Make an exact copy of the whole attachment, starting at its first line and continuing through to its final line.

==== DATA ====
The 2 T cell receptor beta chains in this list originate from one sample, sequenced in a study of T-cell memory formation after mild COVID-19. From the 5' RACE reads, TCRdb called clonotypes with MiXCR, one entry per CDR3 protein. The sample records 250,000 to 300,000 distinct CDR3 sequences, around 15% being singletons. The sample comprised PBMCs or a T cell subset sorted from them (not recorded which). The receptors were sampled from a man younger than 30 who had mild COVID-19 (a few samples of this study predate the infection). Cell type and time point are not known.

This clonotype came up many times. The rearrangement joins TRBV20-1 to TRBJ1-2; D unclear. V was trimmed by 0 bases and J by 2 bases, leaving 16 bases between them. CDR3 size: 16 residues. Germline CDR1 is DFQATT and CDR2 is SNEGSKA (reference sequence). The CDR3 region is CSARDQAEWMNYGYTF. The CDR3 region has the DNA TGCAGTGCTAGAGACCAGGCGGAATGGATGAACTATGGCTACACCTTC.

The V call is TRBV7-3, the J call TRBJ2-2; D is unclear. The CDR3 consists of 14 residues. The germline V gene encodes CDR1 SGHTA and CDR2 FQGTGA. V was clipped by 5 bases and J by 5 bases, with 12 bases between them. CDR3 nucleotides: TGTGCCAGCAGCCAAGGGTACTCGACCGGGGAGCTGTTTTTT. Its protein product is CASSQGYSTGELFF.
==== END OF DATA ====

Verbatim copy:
The 2 T cell receptor beta chains in this list originate from one sample, sequenced in a study of T-cell memory formation after mild COVID-19. From the 5' RACE reads, TCRdb called clonotypes with MiXCR, one entry per CDR3 protein. The sample records 250,000 to 300,000 distinct CDR3 sequences, around 15% being singletons. The sample comprised PBMCs or a T cell subset sorted from them (not recorded which). The receptors were sampled from a man younger than 30 who had mild COVID-19 (a few samples of this study predate the infection). Cell type and time point are not known.

This clonotype came up many times. The rearrangement joins TRBV20-1 to TRBJ1-2; D unclear. V was trimmed by 0 bases and J by 2 bases, leaving 16 bases between them. CDR3 size: 16 residues. Germline CDR1 is DFQATT and CDR2 is SNEGSKA (reference sequence). The CDR3 region is CSARDQAEWMNYGYTF. The CDR3 region has the DNA TGCAGTGCTAGAGACCAGGCGGAATGGATGAACTATGGCTACACCTTC.

The V call is TRBV7-3, the J call TRBJ2-2; D is unclear. The CDR3 consists of 14 residues. The germline V gene encodes CDR1 SGHTA and CDR2 FQGTGA. V was clipped by 5 bases and J by 5 bases, with 12 bases between them. CDR3 nucleotides: TGTGCCAGCAGCCAAGGGTACTCGACCGGGGAGCTGTTTTTT. Its protein product is CASSQGYSTGELFF.